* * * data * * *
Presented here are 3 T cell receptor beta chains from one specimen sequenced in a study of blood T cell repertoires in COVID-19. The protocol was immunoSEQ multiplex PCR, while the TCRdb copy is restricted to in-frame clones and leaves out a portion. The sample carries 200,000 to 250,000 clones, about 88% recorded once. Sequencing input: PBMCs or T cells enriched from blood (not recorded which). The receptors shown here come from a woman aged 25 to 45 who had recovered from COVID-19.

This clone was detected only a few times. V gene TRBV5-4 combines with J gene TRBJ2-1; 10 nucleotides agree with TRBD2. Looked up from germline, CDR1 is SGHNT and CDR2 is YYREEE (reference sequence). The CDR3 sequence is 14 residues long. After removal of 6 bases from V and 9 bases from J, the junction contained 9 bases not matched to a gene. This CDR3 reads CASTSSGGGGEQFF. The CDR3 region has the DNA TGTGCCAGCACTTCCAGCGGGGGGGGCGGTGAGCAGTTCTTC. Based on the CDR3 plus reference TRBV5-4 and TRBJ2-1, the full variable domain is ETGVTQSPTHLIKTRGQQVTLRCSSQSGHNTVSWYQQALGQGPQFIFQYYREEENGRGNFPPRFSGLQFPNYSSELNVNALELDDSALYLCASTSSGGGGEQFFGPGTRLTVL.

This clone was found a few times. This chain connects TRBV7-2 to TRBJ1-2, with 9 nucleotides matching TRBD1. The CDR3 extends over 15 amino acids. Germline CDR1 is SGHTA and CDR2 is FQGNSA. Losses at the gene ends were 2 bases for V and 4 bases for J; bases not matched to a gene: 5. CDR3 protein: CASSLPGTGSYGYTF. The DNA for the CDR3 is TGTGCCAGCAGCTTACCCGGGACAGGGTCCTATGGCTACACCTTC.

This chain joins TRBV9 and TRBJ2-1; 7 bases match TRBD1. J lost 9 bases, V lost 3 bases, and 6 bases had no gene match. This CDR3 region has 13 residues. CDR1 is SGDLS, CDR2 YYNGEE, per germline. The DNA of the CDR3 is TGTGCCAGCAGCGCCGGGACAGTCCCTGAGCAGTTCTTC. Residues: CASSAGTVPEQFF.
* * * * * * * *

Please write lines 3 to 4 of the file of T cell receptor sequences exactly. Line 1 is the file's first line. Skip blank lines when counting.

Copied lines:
This clone was found a few times. This chain connects TRBV7-2 to TRBJ1-2, with 9 nucleotides matching TRBD1. The CDR3 extends over 15 amino acids. Germline CDR1 is SGHTA and CDR2 is FQGNSA. Losses at the gene ends were 2 bases for V and 4 bases for J; bases not matched to a gene: 5. CDR3 protein: CASSLPGTGSYGYTF. The DNA for the CDR3 is TGTGCCAGCAGCTTACCCGGGACAGGGTCCTATGGCTACACCTTC.

This chain joins TRBV9 and TRBJ2-1; 7 bases match TRBD1. J lost 9 bases, V lost 3 bases, and 6 bases had no gene match. This CDR3 region has 13 residues. CDR1 is SGDLS, CDR2 YYNGEE, per germline. The DNA of the CDR3 is TGTGCCAGCAGCGCCGGGACAGTCCCTGAGCAGTTCTTC. Residues: CASSAGTVPEQFF.